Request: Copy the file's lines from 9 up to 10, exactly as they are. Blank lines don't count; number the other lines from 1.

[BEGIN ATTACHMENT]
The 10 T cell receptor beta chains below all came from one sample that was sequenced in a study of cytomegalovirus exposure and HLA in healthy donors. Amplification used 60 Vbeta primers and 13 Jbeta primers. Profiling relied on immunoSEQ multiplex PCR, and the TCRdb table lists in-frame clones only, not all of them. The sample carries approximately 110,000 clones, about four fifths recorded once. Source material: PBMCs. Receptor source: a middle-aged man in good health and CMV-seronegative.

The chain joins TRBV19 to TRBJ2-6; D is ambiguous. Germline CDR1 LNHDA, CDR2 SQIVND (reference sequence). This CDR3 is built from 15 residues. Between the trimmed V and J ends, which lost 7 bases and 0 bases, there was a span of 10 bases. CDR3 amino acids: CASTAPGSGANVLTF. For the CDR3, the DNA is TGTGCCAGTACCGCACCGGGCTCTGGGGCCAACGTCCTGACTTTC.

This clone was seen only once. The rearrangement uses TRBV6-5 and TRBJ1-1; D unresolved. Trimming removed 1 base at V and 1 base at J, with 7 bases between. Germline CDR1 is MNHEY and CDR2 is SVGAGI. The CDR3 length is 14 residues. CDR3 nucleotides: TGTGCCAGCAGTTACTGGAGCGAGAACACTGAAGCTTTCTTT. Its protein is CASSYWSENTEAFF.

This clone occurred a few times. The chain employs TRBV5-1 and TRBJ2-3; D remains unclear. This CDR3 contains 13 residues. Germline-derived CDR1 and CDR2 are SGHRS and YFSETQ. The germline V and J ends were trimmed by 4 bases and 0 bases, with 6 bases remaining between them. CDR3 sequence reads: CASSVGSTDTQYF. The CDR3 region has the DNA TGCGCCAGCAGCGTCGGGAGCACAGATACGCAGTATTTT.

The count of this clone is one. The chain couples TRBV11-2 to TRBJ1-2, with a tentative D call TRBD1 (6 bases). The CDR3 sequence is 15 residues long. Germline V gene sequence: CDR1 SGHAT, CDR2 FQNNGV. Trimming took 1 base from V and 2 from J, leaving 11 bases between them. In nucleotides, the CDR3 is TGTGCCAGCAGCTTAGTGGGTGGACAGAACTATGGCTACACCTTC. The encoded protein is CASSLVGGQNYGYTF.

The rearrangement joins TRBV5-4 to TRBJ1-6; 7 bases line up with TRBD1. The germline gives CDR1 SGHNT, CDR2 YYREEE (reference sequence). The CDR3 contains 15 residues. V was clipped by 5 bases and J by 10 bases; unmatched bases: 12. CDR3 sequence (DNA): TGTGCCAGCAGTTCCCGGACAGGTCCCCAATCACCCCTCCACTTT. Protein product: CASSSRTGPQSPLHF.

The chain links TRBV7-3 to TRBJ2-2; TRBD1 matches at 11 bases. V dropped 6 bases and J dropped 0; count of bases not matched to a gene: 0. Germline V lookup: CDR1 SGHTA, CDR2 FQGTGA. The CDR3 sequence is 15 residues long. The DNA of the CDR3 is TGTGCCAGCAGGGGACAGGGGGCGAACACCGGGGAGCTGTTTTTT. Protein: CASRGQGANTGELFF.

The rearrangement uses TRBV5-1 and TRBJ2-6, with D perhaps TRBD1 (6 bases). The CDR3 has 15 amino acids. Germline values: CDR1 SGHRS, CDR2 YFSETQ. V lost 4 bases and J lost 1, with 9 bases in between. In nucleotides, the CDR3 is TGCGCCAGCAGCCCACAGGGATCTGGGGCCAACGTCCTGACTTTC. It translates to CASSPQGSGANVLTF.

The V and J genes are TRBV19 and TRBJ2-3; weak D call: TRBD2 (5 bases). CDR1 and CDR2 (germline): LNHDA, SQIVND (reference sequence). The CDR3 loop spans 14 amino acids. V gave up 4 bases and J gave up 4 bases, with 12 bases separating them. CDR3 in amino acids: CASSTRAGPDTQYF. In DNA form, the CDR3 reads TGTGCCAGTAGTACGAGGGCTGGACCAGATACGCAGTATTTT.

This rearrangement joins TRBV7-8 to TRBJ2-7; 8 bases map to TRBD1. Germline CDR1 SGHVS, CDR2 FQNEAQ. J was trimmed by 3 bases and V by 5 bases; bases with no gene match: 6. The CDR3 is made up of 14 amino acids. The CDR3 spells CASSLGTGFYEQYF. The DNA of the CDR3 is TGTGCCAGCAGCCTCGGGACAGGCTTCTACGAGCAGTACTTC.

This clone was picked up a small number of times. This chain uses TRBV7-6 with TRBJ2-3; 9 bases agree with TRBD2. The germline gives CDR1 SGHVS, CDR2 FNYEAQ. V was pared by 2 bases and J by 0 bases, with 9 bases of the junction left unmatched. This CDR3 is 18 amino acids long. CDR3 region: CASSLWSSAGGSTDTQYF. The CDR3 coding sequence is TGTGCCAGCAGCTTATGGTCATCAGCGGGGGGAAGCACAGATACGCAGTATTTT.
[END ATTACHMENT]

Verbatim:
The V and J genes are TRBV19 and TRBJ2-3; weak D call: TRBD2 (5 bases). CDR1 and CDR2 (germline): LNHDA, SQIVND (reference sequence). The CDR3 loop spans 14 amino acids. V gave up 4 bases and J gave up 4 bases, with 12 bases separating them. CDR3 in amino acids: CASSTRAGPDTQYF. In DNA form, the CDR3 reads TGTGCCAGTAGTACGAGGGCTGGACCAGATACGCAGTATTTT.

This rearrangement joins TRBV7-8 to TRBJ2-7; 8 bases map to TRBD1. Germline CDR1 SGHVS, CDR2 FQNEAQ. J was trimmed by 3 bases and V by 5 bases; bases with no gene match: 6. The CDR3 is made up of 14 amino acids. The CDR3 spells CASSLGTGFYEQYF. The DNA of the CDR3 is TGTGCCAGCAGCCTCGGGACAGGCTTCTACGAGCAGTACTTC.